In his most recent blog, my colleague Leigh Bailey described the attributes of a transformational leader, noting that the most important attribute is courage. The word courage originates from the Latin cor, meaning heart. Webster defines courage as “mental or moral strength to venture, persevere and withstand danger, fear or difficulty.”
But what does it mean to have courage as a leader? More importantly, what does it mean to have the courage to transform?
The Bailey Group has undertaken a significant transformation over the past three years, moving from a consortium of relatively independent practitioners consulting in their areas of personal expertise and passion (a charisma brand model) to a firm of consultants working together to deliver a solid value proposition to help CEOs and executives teams succeed (a Bailey Group brand model). As chief operating officer leading many of the efforts involved in this transformation, I have firsthand knowledge of the courage needed to succeed. Here is what I have found:
- Courage is having the guts to envision a future that is different than the past or present, moving out of your comfort zone and the relative security of the status quo.
- Courage is having countless conversations with other leaders to impart a vision, listening and responding to the challenges and concerns raised, and continuing to move it forward.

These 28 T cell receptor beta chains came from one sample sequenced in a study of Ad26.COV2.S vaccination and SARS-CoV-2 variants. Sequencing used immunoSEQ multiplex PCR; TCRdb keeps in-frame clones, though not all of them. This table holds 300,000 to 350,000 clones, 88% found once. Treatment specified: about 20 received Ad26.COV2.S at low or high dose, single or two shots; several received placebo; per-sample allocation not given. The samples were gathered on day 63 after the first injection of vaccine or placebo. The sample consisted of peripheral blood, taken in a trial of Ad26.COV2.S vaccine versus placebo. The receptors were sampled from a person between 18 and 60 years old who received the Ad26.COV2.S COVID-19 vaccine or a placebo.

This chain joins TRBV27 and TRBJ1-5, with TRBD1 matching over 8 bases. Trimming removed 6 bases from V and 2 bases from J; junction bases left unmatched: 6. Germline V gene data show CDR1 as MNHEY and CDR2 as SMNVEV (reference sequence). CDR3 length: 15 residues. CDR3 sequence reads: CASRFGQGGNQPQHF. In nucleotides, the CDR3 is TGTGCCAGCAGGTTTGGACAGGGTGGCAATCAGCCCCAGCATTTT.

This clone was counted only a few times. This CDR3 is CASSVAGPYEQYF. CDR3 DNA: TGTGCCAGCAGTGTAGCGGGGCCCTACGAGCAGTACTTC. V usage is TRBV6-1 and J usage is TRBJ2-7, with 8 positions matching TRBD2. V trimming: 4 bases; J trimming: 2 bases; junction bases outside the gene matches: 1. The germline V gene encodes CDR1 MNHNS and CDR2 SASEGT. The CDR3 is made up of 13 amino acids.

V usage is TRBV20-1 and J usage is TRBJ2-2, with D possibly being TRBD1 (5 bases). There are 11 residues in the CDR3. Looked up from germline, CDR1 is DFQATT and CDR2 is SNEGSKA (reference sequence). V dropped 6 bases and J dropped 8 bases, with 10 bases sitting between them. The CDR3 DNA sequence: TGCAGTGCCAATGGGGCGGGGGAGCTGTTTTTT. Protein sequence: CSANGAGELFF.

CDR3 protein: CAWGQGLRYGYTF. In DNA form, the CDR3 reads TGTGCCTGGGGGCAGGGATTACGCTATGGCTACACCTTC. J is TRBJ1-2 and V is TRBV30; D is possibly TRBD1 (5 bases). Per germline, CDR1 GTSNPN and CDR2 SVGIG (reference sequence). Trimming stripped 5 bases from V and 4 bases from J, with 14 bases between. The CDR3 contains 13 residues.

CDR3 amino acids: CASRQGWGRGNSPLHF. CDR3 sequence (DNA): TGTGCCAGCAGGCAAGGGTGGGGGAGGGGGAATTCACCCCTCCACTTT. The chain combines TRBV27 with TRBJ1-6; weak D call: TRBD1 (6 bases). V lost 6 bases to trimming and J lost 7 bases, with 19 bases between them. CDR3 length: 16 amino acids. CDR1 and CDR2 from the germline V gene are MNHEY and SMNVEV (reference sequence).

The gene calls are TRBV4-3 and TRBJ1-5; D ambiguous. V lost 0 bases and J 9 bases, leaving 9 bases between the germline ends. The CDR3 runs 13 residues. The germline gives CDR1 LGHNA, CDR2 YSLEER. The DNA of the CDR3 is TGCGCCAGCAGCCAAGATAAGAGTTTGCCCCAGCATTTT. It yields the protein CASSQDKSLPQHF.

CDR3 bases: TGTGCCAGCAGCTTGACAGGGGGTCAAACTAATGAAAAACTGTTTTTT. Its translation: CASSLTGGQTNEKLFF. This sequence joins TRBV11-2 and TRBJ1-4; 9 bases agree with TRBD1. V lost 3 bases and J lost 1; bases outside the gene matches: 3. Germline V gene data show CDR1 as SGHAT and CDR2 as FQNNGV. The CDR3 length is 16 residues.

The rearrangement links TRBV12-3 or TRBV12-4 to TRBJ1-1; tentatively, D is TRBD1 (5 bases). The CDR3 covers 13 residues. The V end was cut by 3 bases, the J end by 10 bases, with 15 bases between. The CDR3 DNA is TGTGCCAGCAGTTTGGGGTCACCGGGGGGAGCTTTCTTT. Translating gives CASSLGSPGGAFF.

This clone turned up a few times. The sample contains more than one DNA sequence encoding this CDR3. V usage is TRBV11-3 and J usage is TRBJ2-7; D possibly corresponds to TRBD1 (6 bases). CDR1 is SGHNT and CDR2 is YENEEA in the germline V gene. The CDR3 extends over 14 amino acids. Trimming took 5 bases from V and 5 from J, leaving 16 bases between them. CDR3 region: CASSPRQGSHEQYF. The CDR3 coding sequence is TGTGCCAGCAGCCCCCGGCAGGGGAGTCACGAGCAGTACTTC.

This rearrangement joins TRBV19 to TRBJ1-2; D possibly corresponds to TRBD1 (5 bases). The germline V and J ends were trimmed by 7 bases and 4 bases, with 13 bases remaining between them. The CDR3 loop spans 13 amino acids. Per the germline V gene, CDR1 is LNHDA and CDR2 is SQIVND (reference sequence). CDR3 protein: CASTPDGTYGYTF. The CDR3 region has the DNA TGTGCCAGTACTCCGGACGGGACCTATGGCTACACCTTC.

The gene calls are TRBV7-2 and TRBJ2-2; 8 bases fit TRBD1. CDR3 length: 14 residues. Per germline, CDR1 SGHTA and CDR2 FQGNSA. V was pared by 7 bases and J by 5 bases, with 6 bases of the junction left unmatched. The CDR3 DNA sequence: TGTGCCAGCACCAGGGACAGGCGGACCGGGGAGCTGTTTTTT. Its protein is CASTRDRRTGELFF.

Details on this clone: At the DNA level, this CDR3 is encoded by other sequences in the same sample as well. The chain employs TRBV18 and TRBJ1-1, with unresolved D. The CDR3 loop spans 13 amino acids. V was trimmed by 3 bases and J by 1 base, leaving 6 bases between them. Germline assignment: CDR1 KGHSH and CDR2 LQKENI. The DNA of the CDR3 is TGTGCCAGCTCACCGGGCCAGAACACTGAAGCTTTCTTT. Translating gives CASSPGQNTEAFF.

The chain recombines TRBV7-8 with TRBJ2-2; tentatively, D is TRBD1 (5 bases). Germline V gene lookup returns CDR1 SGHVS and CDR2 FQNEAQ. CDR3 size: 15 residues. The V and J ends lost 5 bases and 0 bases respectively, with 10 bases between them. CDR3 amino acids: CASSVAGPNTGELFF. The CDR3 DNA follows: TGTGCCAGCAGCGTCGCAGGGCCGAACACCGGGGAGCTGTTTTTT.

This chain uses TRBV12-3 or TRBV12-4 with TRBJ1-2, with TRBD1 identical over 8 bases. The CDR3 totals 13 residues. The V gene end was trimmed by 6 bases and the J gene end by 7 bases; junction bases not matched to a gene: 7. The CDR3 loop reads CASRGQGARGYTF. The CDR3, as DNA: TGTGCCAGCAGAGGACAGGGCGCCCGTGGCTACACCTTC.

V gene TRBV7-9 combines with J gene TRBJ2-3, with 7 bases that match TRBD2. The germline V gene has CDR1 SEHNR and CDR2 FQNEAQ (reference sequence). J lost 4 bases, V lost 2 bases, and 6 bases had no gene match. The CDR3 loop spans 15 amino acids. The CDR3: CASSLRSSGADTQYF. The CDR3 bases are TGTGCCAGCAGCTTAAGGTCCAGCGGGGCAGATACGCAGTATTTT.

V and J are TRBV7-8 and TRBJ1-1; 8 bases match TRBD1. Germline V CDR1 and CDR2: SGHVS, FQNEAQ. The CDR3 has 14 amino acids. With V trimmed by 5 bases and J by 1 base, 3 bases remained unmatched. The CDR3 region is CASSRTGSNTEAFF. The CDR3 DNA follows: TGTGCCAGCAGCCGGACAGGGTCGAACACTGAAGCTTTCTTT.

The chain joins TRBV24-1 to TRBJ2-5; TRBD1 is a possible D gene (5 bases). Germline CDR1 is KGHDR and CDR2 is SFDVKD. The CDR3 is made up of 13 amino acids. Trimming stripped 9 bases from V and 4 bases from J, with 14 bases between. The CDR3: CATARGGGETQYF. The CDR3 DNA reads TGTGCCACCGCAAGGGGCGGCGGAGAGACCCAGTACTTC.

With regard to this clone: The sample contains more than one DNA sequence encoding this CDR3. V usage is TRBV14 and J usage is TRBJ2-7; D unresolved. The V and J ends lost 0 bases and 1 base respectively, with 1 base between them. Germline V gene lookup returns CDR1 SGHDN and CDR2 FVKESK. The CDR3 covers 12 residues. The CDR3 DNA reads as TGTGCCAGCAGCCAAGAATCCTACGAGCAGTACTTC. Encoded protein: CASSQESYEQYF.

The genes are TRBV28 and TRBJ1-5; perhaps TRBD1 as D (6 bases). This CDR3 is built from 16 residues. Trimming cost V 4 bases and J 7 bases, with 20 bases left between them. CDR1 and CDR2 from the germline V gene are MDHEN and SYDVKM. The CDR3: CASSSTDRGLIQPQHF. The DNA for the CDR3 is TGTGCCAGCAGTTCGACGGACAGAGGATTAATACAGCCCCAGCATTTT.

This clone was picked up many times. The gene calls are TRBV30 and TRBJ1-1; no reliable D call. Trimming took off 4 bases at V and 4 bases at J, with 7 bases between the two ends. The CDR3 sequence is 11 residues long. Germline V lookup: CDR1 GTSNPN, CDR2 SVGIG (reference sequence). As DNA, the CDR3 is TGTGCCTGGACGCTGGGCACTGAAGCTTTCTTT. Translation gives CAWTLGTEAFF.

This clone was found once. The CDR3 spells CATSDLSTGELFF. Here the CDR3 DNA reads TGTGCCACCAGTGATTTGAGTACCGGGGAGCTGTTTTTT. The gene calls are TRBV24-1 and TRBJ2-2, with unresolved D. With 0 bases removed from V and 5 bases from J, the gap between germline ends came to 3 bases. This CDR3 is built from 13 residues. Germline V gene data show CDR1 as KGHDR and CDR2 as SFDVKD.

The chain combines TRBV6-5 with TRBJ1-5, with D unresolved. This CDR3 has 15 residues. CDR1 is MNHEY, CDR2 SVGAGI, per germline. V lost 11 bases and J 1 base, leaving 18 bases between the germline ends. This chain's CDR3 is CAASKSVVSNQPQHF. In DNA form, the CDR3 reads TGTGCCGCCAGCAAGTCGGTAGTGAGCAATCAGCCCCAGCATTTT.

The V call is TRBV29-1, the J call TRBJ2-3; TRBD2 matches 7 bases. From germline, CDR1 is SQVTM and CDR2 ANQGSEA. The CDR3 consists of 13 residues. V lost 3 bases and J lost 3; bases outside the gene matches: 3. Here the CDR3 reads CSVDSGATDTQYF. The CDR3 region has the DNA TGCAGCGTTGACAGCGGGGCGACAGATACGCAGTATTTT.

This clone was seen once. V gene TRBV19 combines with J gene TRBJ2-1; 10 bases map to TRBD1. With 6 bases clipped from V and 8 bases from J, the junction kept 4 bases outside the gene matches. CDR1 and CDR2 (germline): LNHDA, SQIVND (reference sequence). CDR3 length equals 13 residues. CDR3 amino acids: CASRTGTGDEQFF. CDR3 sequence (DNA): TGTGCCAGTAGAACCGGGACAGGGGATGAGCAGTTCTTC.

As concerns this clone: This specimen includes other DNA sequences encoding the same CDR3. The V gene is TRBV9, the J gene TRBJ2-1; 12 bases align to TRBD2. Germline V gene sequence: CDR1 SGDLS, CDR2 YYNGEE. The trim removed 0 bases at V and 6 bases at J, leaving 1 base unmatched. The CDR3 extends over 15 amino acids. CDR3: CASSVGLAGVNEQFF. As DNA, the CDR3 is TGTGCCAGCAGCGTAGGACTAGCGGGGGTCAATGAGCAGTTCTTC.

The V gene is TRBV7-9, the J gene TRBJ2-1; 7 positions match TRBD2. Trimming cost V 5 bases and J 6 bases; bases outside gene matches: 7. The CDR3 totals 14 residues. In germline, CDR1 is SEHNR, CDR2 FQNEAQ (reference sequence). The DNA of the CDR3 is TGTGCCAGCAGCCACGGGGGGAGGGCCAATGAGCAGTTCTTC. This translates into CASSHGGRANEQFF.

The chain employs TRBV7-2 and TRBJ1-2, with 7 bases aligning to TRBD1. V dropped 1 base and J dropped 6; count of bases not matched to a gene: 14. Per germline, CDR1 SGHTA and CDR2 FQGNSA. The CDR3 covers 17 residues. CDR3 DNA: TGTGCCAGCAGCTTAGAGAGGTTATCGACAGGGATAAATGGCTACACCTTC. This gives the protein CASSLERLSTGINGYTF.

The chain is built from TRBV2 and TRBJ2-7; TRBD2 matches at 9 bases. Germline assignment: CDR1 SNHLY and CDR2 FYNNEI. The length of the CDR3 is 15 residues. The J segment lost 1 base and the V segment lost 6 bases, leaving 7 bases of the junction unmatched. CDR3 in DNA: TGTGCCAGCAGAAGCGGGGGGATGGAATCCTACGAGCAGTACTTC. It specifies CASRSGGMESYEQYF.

- Courage is acknowledging the risks of change, both known and unknown, and not letting them become obstacles.
- Courage is moving forward without full certainty of success but with the conviction and determination necessary to persevere.
- Courage is knowing when to abandon a particular strategy, deal with the consequences and find a better strategy.
- At times courage is standing alone and garnering the strength and fortitude needed to move ahead from within.
All this is not to suggest that I have demonstrated consistent courage throughout the past three years—at best it shows up 70 percent of the time. I am human. But without courage, I would be in a very different place personally and professionally than I am today.
“Man cannot discover new oceans unless he has the courage to lose sight of the shore.”
– Andre Gide